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Why Is Marcos Mateo in the Big Leagues Right Now?

MESA, AZ - FEBRUARY 23:  Marcos Mateo of the Chicago Cubs poses during photo day at the Fitch Park Spring Training complex on February 23, 2009 in Mesa, Arizona. (Photo by Donald Miralle/Getty Images)
Donald Miralle/Getty Images
Ron CoomerContributor IJune 14, 2016

In light of my recent obsession with Cubs rookie pitchers, I’ve taken notice to yet another intriguing young arm. Marcos Mateo made his big league debut Aug. 8, and has enjoyed little to no success since then.

Mateo joined the Cubs’ system as a player to be named later in the trade that sent outfielder Buck Coats (remember him?) to Cincinnati in 2007. While the Cubs tried their hand at making Mateo a starter, it is clear his control issues limit him to a relief role.

The 26-year-old right-hander has shared time in the Cubs’ Rookie, Double-A, and Triple-A leagues this season before joining the Cubs’ major league team.

Mateo spent only 13.2 innings pitched at Triple-A this season. While Mateo was successful in that small sample, that is certainly a jump in competition.

To make the concern of proper development even worse, Mateo has spent a total of 49 days on the disabled list this season in the minors, fueling the debate that he may not be ready for big league competition.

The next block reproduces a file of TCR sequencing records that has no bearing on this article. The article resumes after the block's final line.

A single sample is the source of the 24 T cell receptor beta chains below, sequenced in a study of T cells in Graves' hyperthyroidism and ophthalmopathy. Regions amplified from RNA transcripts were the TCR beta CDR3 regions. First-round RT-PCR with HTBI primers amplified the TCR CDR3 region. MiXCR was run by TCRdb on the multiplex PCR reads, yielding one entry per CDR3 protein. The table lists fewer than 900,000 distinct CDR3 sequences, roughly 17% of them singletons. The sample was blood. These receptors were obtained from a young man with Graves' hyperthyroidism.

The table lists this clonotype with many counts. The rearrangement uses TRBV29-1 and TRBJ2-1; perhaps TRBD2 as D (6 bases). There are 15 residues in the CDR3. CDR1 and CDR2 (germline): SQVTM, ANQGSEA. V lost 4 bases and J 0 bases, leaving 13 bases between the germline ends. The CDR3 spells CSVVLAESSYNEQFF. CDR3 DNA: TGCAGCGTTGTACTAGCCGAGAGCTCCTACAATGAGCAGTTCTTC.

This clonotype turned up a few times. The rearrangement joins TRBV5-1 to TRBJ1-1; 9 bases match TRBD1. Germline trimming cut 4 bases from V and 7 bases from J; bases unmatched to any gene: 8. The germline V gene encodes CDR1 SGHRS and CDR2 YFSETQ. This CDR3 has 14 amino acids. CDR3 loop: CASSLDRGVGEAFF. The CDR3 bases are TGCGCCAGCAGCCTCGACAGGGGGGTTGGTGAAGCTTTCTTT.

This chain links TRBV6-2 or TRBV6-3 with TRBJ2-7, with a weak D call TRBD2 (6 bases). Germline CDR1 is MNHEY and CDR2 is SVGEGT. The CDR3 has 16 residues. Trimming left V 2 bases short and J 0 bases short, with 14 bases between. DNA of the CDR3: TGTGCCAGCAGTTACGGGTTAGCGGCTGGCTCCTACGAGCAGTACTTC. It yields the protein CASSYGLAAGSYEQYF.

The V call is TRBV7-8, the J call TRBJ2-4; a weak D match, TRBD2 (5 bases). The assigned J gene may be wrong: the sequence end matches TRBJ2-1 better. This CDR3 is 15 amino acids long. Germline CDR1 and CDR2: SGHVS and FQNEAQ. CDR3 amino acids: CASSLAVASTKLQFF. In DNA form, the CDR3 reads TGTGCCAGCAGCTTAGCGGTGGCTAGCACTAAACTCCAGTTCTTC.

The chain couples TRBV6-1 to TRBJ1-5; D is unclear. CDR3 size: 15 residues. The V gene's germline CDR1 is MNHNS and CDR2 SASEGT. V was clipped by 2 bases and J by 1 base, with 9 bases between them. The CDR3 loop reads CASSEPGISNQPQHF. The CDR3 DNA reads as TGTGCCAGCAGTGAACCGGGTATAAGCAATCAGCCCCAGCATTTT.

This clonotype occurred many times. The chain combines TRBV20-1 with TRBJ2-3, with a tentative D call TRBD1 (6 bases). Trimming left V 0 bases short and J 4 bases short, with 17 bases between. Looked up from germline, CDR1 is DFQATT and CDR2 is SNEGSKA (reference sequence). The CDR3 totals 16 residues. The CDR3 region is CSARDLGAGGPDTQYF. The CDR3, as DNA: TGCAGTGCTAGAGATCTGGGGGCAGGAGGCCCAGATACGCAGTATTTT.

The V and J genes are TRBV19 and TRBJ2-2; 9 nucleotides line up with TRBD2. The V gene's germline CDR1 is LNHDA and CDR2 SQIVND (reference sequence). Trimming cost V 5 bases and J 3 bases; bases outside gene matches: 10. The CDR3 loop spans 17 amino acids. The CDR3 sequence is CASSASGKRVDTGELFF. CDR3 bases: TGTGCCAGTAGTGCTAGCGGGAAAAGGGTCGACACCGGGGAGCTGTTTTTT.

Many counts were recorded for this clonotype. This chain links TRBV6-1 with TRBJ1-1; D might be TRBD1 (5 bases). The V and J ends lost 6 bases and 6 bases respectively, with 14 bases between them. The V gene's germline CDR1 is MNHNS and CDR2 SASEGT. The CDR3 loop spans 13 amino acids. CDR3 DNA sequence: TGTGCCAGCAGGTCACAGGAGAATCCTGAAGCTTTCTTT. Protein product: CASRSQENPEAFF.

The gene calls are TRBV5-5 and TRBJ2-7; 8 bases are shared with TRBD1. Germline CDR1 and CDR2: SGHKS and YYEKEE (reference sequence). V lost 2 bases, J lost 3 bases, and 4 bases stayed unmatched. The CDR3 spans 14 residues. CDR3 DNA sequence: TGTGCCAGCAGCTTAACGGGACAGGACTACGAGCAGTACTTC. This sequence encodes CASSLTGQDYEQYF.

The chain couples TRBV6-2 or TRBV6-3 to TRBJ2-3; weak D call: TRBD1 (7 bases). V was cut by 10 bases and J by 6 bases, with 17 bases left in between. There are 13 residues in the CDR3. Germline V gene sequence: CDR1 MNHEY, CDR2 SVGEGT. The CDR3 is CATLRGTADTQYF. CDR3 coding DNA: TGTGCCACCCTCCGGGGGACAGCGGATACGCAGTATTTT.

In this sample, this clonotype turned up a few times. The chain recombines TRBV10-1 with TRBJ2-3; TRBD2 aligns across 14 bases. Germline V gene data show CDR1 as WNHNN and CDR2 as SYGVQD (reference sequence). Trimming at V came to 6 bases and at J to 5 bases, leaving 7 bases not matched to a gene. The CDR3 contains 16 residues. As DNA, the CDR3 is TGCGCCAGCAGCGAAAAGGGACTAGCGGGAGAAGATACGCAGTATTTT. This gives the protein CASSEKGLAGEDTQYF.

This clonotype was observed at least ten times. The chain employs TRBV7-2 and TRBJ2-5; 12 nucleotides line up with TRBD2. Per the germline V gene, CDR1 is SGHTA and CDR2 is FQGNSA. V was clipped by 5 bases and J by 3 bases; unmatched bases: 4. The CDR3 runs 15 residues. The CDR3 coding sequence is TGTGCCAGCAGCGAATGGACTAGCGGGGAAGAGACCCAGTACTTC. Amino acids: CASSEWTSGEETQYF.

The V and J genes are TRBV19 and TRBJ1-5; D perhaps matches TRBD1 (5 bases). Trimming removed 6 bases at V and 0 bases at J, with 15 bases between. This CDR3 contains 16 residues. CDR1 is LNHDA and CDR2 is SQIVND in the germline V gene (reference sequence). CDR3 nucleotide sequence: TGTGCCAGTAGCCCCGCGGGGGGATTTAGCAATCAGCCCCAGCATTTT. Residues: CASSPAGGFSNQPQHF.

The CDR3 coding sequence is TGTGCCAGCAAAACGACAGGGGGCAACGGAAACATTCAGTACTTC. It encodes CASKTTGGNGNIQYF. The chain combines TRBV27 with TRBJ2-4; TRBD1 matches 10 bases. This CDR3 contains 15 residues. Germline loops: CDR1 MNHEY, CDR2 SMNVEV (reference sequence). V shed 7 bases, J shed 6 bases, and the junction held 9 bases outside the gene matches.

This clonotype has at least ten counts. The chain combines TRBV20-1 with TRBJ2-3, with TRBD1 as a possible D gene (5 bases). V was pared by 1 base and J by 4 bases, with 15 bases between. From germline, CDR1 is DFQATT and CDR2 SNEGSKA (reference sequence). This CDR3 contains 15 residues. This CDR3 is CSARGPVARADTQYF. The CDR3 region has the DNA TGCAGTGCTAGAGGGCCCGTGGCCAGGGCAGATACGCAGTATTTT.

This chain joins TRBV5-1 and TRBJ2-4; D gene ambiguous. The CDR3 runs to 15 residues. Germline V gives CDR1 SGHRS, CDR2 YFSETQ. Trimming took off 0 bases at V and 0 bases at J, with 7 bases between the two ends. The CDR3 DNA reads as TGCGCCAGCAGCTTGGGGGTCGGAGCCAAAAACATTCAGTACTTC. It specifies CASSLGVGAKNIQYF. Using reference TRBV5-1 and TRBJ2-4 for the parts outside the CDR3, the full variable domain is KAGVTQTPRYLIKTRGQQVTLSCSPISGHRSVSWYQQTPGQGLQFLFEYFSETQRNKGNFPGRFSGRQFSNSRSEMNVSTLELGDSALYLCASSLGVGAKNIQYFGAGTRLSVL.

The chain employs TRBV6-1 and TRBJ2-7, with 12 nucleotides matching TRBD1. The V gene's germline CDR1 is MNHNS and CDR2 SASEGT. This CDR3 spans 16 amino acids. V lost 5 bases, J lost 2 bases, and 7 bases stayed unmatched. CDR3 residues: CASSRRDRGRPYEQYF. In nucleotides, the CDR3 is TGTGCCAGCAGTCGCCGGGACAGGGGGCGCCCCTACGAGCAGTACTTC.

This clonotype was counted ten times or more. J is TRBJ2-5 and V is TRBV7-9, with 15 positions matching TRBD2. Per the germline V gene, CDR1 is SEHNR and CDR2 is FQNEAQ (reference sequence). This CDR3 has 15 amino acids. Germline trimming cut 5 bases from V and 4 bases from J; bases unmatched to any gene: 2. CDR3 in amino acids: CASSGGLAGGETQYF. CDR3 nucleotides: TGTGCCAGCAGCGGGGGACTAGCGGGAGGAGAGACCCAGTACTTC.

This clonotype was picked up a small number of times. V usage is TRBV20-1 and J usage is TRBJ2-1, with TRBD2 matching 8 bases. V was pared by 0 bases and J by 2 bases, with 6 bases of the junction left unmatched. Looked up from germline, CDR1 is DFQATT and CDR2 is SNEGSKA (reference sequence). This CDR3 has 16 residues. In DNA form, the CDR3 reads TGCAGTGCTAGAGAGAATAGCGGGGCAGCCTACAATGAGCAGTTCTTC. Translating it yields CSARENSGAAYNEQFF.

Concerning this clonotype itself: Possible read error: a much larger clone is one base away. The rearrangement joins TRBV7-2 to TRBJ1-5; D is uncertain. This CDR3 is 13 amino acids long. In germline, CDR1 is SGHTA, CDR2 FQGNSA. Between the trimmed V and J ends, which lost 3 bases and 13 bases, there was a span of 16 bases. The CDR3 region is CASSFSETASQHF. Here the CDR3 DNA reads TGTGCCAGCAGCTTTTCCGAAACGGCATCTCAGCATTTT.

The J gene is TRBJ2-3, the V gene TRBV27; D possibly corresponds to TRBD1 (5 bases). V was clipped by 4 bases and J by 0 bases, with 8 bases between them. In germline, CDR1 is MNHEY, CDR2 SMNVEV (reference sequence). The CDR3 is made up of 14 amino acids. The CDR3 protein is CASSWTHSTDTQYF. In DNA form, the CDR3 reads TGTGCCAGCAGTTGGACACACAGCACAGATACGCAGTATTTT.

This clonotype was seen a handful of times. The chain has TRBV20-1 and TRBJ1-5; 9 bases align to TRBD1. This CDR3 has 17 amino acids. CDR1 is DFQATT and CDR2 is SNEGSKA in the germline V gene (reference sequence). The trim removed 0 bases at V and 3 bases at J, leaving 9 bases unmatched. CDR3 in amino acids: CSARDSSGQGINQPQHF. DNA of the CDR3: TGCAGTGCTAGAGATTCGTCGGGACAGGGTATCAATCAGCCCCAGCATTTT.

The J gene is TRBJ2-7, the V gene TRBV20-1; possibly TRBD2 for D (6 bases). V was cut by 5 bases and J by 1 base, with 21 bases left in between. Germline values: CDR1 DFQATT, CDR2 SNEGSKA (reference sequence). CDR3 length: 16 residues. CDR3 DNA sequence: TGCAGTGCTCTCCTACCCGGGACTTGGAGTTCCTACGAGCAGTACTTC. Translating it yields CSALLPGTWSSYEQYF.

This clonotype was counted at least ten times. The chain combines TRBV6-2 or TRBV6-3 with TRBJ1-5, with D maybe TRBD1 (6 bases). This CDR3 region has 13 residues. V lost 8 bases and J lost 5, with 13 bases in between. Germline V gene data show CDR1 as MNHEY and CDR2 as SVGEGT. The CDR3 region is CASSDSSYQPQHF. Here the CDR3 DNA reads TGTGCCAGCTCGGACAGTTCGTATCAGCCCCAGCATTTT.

As for Mateo’s performance in the majors, he leaves much to be desired. He is striking out batters at a very good clip (12.79 K/9), but he is walking batters at a rate that would make Carlos Marmol blush (7.11 BB/9).

He’s also tossing up homers like it’s going out of fashion (2.84 HR/9; 0.97 avg).

Mateo does, however, possess quite some potential out of the bullpen. Hitters are struggling to make contact with both his mid-90’s heater with run and sink, and his Marmol-like mid-80-mph diving slider.

The issue is that he just isn’t capable of commanding either pitch worthy enough for a big league spot. The thought here is that maybe he’ll just ‘figure it out’ at the majors, in a lost season for the Cubs.

While Mateo doesn’t have time on his side with his age, he should go back to Triple-A for the rest of the season to develop. He should use this season as a time to refine his pitches, not for a trial of fire at the big league level.

This article was also featured on 

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